There were a couple of tables in the bar, and many times when the place was packed, which has been the case since the  place opened, I would sit there and have quick lunch before going back home to study, usually a potato salad with a knackwurst, a piece of cheese and a stein of beer.

Everything seemed the same when I entered the restaurant last month. The ambiance with a blend of reserved traditional older Parisian customers discussing family matters or real estate deals in a soft voice, much noisier and lively out-of-town visitors, including a few American and German tourists, and some young couples, was about the same as 50 years ago. The smells reflecting the good hearty food that is slowly cooked in the kitchen every day, was the same. The photos and posters on the walls, the collections of ancient beer mugs and steins, the hunting artifacts, the arrangement of the wooden tables with their checkered red and white cloth were still there. But a few things were different: The stuffed stork is now at the back of the restaurant, there is no longer the smoke of the cigarettes and cigar permeating everything, and I could not recognize more than one waiter. 

Besides, I did not know the dapper young man who was standing in front of the old wooden desk near the entrance which is the command center and the billing and cash registering station of the operation. In the early days, it was Monsieur Paul, the owner, or his wife, who were sitting there.
Fortunately the waiter who was assigned to my table just behind the bar, the only one I had recognized, had been working there for more than 20 years, and he was gracious enough, besides providing good old service, to answer my questions. Unfortunately he told me than Yvan, who had been fighting in the Algerian war, and had health problems since, had passed away. Otto, who had been a cook for Marshall Rommel during the Tunisian campaign in 42-43, and had acquired the French nationality after the war, had also passed away. 
The elegant young man, Paul-Emmanuel  was obviously managing the restaurant the day I was there. He is one of the 2 sons of Marcel and Michèle Kappe the owners of the restaurant since the father of Madame Kappe, Paul Guépratte, whom we used to call Monsieur Paul, as I just said,  when I was a regular there in the early sixties retired.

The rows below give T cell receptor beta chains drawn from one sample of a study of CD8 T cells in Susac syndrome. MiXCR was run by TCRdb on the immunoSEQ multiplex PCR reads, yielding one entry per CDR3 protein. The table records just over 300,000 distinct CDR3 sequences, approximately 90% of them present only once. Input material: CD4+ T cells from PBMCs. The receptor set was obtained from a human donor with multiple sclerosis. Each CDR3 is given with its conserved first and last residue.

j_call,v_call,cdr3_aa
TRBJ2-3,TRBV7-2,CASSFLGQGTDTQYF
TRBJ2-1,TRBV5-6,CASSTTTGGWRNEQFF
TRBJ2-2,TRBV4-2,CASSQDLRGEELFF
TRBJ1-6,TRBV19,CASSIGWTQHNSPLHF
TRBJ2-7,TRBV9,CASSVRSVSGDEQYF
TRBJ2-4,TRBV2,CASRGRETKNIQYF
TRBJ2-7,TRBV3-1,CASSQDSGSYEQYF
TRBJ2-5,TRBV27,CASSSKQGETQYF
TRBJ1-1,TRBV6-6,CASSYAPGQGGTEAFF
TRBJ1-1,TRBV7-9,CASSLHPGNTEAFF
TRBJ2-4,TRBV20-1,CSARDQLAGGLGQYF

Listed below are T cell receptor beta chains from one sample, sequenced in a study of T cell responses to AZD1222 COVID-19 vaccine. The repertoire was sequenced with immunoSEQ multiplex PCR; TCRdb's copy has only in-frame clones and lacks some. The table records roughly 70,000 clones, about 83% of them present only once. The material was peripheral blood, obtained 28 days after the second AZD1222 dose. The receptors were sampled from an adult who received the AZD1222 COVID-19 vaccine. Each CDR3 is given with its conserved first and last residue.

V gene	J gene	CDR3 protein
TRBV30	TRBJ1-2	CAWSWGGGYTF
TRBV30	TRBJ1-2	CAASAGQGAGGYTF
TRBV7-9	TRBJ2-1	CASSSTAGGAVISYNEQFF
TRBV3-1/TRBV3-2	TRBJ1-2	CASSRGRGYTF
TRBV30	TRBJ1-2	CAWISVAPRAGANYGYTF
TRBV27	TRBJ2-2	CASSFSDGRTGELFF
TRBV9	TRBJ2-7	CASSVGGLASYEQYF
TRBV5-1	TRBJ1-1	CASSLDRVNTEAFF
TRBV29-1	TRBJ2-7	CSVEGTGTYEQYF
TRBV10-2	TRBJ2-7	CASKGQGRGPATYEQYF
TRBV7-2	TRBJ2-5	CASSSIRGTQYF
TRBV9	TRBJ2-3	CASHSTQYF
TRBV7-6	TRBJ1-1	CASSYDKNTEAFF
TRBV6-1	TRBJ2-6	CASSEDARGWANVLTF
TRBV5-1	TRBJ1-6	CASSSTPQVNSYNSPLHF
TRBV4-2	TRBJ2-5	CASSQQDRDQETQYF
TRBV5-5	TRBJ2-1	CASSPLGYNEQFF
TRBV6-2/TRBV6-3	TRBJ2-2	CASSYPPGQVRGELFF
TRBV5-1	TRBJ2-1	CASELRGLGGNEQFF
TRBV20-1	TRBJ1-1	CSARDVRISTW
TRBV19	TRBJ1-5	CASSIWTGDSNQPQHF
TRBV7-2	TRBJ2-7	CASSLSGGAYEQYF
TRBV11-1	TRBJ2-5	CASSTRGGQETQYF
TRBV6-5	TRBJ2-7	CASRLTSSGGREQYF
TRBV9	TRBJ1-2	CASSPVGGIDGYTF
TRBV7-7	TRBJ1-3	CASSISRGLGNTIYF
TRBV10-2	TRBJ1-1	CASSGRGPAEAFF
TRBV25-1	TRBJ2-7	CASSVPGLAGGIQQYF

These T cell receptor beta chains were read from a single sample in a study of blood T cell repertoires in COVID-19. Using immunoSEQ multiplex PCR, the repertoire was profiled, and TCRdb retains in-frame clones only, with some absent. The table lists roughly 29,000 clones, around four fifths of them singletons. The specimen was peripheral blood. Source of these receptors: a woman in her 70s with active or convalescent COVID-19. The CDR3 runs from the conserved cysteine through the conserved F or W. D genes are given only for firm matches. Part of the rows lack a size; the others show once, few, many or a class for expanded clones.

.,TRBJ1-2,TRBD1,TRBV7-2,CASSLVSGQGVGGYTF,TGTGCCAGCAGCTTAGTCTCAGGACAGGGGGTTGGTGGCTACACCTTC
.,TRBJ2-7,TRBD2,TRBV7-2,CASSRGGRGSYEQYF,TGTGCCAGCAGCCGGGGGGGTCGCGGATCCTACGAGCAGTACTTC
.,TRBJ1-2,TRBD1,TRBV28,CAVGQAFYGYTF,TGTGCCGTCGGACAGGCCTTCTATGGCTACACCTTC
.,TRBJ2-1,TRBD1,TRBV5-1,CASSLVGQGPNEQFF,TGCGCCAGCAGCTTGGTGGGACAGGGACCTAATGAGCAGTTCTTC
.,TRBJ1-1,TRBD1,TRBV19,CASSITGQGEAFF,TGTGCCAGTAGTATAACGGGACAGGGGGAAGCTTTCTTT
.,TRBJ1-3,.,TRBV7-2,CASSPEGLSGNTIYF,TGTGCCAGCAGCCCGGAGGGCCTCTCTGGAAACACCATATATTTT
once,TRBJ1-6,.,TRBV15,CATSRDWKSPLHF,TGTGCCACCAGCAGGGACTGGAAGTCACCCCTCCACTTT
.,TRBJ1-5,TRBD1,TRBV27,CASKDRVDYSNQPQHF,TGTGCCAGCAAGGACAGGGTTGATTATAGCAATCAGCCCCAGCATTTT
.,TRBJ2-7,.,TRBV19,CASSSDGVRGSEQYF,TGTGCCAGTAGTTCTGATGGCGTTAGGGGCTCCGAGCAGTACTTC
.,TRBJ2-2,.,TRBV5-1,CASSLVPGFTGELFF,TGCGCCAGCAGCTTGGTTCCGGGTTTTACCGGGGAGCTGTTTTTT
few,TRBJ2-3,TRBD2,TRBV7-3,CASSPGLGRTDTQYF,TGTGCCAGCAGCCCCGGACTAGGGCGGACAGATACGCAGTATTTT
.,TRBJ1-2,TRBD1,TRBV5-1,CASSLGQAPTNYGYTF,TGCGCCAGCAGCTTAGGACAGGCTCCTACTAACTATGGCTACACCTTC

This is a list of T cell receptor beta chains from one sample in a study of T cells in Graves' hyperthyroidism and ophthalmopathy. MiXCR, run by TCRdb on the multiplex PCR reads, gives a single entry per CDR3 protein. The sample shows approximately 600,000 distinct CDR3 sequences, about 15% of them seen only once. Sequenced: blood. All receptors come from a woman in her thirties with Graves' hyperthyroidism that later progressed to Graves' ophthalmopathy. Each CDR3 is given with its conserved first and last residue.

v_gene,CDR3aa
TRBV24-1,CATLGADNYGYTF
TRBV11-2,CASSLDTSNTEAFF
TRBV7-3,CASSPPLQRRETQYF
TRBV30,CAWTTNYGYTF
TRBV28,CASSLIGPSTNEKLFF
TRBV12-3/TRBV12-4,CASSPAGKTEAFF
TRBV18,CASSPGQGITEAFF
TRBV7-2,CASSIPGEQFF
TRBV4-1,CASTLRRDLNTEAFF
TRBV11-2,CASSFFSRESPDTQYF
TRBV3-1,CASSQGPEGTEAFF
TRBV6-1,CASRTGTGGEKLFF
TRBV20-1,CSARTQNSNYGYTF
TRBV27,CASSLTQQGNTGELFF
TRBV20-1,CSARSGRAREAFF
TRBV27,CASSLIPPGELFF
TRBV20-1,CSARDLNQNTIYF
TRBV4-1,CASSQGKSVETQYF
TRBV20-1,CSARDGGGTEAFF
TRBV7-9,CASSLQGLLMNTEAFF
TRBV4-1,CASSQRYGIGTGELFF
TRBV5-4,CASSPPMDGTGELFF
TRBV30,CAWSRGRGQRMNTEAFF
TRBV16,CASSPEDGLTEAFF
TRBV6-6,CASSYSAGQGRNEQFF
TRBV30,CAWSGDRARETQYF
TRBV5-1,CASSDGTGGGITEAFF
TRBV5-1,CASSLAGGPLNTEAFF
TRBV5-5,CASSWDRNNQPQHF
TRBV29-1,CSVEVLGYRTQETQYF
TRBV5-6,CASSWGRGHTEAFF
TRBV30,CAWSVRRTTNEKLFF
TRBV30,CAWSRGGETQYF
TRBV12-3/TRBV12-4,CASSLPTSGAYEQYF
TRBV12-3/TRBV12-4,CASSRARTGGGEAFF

Paul Guépratte, the young man’s grand-father, purchased the restaurant in December of 1953, at the time it was called L’Oasis, from an another Alsatian man, Monsieur Lauer. Guépratte had an apartment nearby that he used when he was in Paris. This is how he learned about Lauer’s intention to sell his restaurant. As it was customary at the time, the deal was made with a handshake at the bar.  Paul Guépratte, and his wife Marthe, who was often standing behind the front desk preparing checks and greeting customers, gave the restaurant its present name.
After I finished my meal I asked Paul-Emmanuel Kappe a few questions and congratulated him on the quality of the choucroute garnie I had just finished. I told him that it was even better that I remembered it. I asked him if  they still bought their meats from Schmid, a well-known Parisian supplier of Alsatian charcuterie, but his answer was that they had after many years changed suppliers. I believe the new one is Jund. He told me that they still cooked themselves their choucroute every day, and that they might be the last brasserie in Paris to do so. In fact all their hot dishes are home-prepared and cooked according to the old traditions of their brasserie.

The excellent Mutzig beer, the brand thta ws already served 50 years ago, and their Munster fermier au cumin (a delicious creamy and slightly pungent Alsatian cheese served with caraway seeds), are both as good as ever.
They still serve the delicious sorbets from Berthillon, an internationally famous family-owned maker of ice cream and  fruits sorbets established in1954 and located a couple of blocks away.
When I discovered the place in 1963, they were still I believe selling charcoal bags in the store. 

The choucroute garnie I ate in November was one of the best I had in years. It is served on a pretty porcelain plate engraved with the name of the brasserie. The white cabbage was cooked to perfection, aromatic with just the needed touch of acidity. It was at the same time moist and still a bit crisp. There were plenty of juniper berries and enough peppercorn left in the cabbage.
Now, the best part was the incredible quality of the generous sample of pork and charcuterie. I will try to remember its components but my memory is sometimes unfaithful.
One  link of deliciously aromatic boudin noir (blood sausage). One link of very delicate white sausage, perhaps veal and pork based, that seemed to be flavored with small fragments of truffle. One piece of palette (lean part of the pork shoulder).  One piece of pork knuckle.  One frankfurter sausage.  One slice of lard de poitrine (thick bacon).  One piece of knackwurst.  One slice of garlic sausage.  And pehaps one slice of Jambon de Paris (white ham), but I am not certain about this last component.
As I said, the artisan Munster cheese was very good with its cumin (caraway) seeds on the side, and so was the sorbet.
I limited myself to one stein of beer.

Too bad the weather was not more pleasant since I would have finished that meal sitting outside on the beautiful terrace, facing Notre-Dame cathedral, drinking a cup of their excellent espresso with a tiny glass of kirshwasser.
Maybe next time since this experience was so pleasant that I cannot wait to return.

55 quai de Bourbon 75004 Paris
Telephone:  33 (0)1 43 54 02 59
Open from Noon to 11:00pm 
No reservations
Closed Wednesdays
Subway (metro) Stations: Pont Marie, Cité,  Maubert - Mutualité